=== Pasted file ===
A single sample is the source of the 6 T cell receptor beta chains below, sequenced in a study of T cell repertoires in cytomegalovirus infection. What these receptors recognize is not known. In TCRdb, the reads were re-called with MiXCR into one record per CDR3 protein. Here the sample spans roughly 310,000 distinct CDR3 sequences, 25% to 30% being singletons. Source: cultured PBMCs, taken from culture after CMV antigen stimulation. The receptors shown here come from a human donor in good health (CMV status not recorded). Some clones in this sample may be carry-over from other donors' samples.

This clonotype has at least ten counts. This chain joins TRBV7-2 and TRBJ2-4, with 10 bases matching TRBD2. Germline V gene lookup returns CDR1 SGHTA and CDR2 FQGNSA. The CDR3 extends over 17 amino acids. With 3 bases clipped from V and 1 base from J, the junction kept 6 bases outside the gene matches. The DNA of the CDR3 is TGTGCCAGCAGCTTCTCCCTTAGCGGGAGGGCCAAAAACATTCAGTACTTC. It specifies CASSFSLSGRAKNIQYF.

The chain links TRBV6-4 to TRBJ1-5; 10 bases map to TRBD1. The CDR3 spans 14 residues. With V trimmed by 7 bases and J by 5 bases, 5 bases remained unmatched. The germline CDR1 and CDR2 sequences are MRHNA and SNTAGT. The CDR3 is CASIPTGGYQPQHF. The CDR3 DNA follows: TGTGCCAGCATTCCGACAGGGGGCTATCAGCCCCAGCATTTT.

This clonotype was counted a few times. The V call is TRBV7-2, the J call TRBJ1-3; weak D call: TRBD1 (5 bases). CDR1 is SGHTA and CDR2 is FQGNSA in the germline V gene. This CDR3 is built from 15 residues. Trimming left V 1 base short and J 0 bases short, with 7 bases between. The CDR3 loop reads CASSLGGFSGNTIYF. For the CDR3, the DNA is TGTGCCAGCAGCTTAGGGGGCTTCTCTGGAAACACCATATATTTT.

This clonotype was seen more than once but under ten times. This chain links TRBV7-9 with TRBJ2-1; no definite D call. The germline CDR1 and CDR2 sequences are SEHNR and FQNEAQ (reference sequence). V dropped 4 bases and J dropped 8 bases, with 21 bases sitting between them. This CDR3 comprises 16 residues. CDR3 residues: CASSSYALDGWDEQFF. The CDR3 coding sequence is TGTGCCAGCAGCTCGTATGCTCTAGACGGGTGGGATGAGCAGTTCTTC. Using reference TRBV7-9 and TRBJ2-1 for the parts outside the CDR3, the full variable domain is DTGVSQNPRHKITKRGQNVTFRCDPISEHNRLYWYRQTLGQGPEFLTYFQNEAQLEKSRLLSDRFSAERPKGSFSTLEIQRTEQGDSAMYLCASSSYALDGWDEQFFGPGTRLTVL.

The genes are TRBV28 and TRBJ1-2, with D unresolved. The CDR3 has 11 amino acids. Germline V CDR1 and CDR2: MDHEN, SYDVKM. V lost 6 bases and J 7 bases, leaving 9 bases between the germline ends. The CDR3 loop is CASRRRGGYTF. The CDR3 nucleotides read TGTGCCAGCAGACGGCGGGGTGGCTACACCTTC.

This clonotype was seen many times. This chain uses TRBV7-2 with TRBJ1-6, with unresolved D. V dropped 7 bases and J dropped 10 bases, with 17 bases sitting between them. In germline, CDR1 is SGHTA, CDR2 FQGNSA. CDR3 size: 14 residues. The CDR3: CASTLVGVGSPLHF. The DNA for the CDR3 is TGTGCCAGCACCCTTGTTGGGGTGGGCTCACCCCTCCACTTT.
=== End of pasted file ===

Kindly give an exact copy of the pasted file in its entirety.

A single sample is the source of the 6 T cell receptor beta chains below, sequenced in a study of T cell repertoires in cytomegalovirus infection. What these receptors recognize is not known. In TCRdb, the reads were re-called with MiXCR into one record per CDR3 protein. Here the sample spans roughly 310,000 distinct CDR3 sequences, 25% to 30% being singletons. Source: cultured PBMCs, taken from culture after CMV antigen stimulation. The receptors shown here come from a human donor in good health (CMV status not recorded). Some clones in this sample may be carry-over from other donors' samples.

This clonotype has at least ten counts. This chain joins TRBV7-2 and TRBJ2-4, with 10 bases matching TRBD2. Germline V gene lookup returns CDR1 SGHTA and CDR2 FQGNSA. The CDR3 extends over 17 amino acids. With 3 bases clipped from V and 1 base from J, the junction kept 6 bases outside the gene matches. The DNA of the CDR3 is TGTGCCAGCAGCTTCTCCCTTAGCGGGAGGGCCAAAAACATTCAGTACTTC. It specifies CASSFSLSGRAKNIQYF.

The chain links TRBV6-4 to TRBJ1-5; 10 bases map to TRBD1. The CDR3 spans 14 residues. With V trimmed by 7 bases and J by 5 bases, 5 bases remained unmatched. The germline CDR1 and CDR2 sequences are MRHNA and SNTAGT. The CDR3 is CASIPTGGYQPQHF. The CDR3 DNA follows: TGTGCCAGCATTCCGACAGGGGGCTATCAGCCCCAGCATTTT.

This clonotype was counted a few times. The V call is TRBV7-2, the J call TRBJ1-3; weak D call: TRBD1 (5 bases). CDR1 is SGHTA and CDR2 is FQGNSA in the germline V gene. This CDR3 is built from 15 residues. Trimming left V 1 base short and J 0 bases short, with 7 bases between. The CDR3 loop reads CASSLGGFSGNTIYF. For the CDR3, the DNA is TGTGCCAGCAGCTTAGGGGGCTTCTCTGGAAACACCATATATTTT.

This clonotype was seen more than once but under ten times. This chain links TRBV7-9 with TRBJ2-1; no definite D call. The germline CDR1 and CDR2 sequences are SEHNR and FQNEAQ (reference sequence). V dropped 4 bases and J dropped 8 bases, with 21 bases sitting between them. This CDR3 comprises 16 residues. CDR3 residues: CASSSYALDGWDEQFF. The CDR3 coding sequence is TGTGCCAGCAGCTCGTATGCTCTAGACGGGTGGGATGAGCAGTTCTTC. Using reference TRBV7-9 and TRBJ2-1 for the parts outside the CDR3, the full variable domain is DTGVSQNPRHKITKRGQNVTFRCDPISEHNRLYWYRQTLGQGPEFLTYFQNEAQLEKSRLLSDRFSAERPKGSFSTLEIQRTEQGDSAMYLCASSSYALDGWDEQFFGPGTRLTVL.

The genes are TRBV28 and TRBJ1-2, with D unresolved. The CDR3 has 11 amino acids. Germline V CDR1 and CDR2: MDHEN, SYDVKM. V lost 6 bases and J 7 bases, leaving 9 bases between the germline ends. The CDR3 loop is CASRRRGGYTF. The CDR3 nucleotides read TGTGCCAGCAGACGGCGGGGTGGCTACACCTTC.

This clonotype was seen many times. This chain uses TRBV7-2 with TRBJ1-6, with unresolved D. V dropped 7 bases and J dropped 10 bases, with 17 bases sitting between them. In germline, CDR1 is SGHTA, CDR2 FQGNSA. CDR3 size: 14 residues. The CDR3: CASTLVGVGSPLHF. The DNA for the CDR3 is TGTGCCAGCACCCTTGTTGGGGTGGGCTCACCCCTCCACTTT.